The word still suggests potential change over time, and there we discover a tension between the past and present. The writer will need to closely consider if/how the Magna Carta (i.e., a legal document of the past) translates or applies to contemporary society (i.e., the present).

Top tip: In the assignment question, keywords and phrases such as to what extent and whether point you directly to the crux of the uncertainty.

 

If you are still struggling to identify the tension in an essay title, turning it into a question can help. We'll explore that trick in the next tab of this guide.

Can you turn the statement into a question?

Instructors often use statements as essay titles. Keep the required title when you submit, of course, but as you plan your approach to the essay, it often helps to reformat the statement as a question for yourself. Returning to our now familiar example…

“Critically evaluate whether the Magna Carta is still relevant today.”

This could be posed in question form as the following:

Is the Magna Carta still relevant today?”

This slight change gives you something more tangible to focus on since, by nature, questions spark the mind to begin contemplating answers. You can also play with more specific variations of the questions you form to get your ideas flowing:

“Is the Magna Carta still relevant today, and if so, how?”

"Which tenets of the Magna Carta are still relevant today? How can the relevance of those tenets be proven?”

"What factors or qualities make the Magna Carta less relevant today?”

As you can see, framing and reframing such questions in new ways lays the groundwork for you to truly dig in and analyse the situation as a writer.


What if it's already a question?

If the assignment prompt is already in question form, you can still build it out with relevant questions to help you think through your writing strategy and potential content. For example, let's say this is the essay question:

"How do a nurse's communication practices influence trust when treating gender-diverse patients?"

Try putting this central question at the centre of a mind map, then adding branches for questions that help you dig in. You can also use a bulleted list to try this out, as so:

"How do a nurse's communication practices influence trust when treating gender-diverse patients?"

  • "What behaviours and skills do nursing 'communication practices' entail?"
    • "What kinds of literature could I use to unpack and define this?"
  • "How is patient 'trust' defined and understood in medical contexts?"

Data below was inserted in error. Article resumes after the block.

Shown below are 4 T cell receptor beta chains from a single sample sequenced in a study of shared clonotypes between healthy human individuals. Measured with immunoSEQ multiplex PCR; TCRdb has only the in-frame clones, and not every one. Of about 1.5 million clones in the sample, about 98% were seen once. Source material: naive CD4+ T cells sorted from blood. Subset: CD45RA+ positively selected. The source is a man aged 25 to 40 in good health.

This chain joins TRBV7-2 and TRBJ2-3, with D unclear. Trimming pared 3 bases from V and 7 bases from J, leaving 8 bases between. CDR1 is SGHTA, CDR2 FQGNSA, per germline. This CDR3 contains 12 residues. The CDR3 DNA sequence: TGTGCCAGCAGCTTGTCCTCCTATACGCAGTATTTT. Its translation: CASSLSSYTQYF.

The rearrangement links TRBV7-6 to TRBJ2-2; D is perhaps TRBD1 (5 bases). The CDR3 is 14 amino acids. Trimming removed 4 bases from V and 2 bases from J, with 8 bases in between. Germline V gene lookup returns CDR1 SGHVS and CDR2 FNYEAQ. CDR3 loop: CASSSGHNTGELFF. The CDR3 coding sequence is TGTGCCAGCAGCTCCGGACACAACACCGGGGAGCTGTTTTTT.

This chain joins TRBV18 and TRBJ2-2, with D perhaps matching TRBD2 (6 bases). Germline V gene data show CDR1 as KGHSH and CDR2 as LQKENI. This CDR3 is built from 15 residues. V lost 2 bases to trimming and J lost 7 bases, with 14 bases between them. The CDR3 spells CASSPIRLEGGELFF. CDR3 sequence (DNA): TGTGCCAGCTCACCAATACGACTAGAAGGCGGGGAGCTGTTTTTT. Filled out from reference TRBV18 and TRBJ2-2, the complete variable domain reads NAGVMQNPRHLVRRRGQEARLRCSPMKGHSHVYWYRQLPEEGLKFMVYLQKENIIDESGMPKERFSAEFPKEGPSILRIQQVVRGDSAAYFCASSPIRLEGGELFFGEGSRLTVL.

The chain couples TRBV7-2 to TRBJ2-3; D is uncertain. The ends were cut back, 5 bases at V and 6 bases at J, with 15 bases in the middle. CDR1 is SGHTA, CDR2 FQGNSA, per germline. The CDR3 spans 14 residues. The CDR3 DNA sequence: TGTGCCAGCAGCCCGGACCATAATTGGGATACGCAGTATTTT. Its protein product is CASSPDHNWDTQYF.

• "And why is 'trust' imperative? What risks exist when trust is absent?"
  • "What are the positive/beneficial modes of 'influence'?"
    • "And how might negative/damaging 'influence' arise?"
  • "How is 'gender-diverse' defined and understood?"
    • "Do LGBTQ+ groups and medical literature define this differently?"
    • "What could make 'communication practices' more inclusive of gender-diverse patients?"

Note that each grouping of questions expands on keywords from the original question. By interrogating the question itself with further questions, you can really get the ball rolling! This will help you develop an initial sense of the research you need to conduct and points that might be relevant to make.

Can you narrow the scope?

By design, most assignment titles give you a great deal of breadth or scope. The seeming bigness of an assignment can be daunting: you might panic and ask yourself, “How in the world am I supposed to discuss ALL OF THIS in just 2,000 words?!”

The short answer? You likely aren’t supposed to discuss all of it, so take a deep breath! When the essay title is broad, instructors generally expect you to narrow the scope of your response. This means you limit your evaluation in some manner, finding one “angle” of exploration amongst the many options that exist. Let's return to our old title friend:

“Critically evaluate whether the Magna Carta is still relevant today.”

Okay, the Magna Carta is a very long, significant document. So if you're responding to this title, your essay will lack depth and feel rushed if you try to evaluate whether EVERY aspect of the Magna Carta is relevant in EVERY way in EVERY place, today. Instead, you can narrow the scope by doing things like…

  • Focusing on a specific clause or a couple related clauses of the Magna Carta (i.e., not the whole document);
  • Limiting the evaluation of relevance to a specific legal area, such as criminal court or land rights (i.e., not the entirety of LAW).

The way you choose to narrow the scope will vary according to the essay and field. Analysing a situation through one theoretical lens might sufficiently limit the scope: for example, analysing a poem using ecocritical theory rather than analysing the poem "in general." In other cases, the narrowing might relate to the evidence bank you choose to use, the demographic/population discussed, a tool or model used, etc.

Once you have found your angle, remember to use your introduction to clearly communicate your focus and argument (see our Crafting the Introduction guide for tips on thesis statements, aim statements, and essay maps).

Top tip: Think of narrowing the scope as a means to demonstrate your critical thinking. By limiting the breadth of your writing, you can enhance its depth – and focused depth tends to produce better marks than unfocused breadth.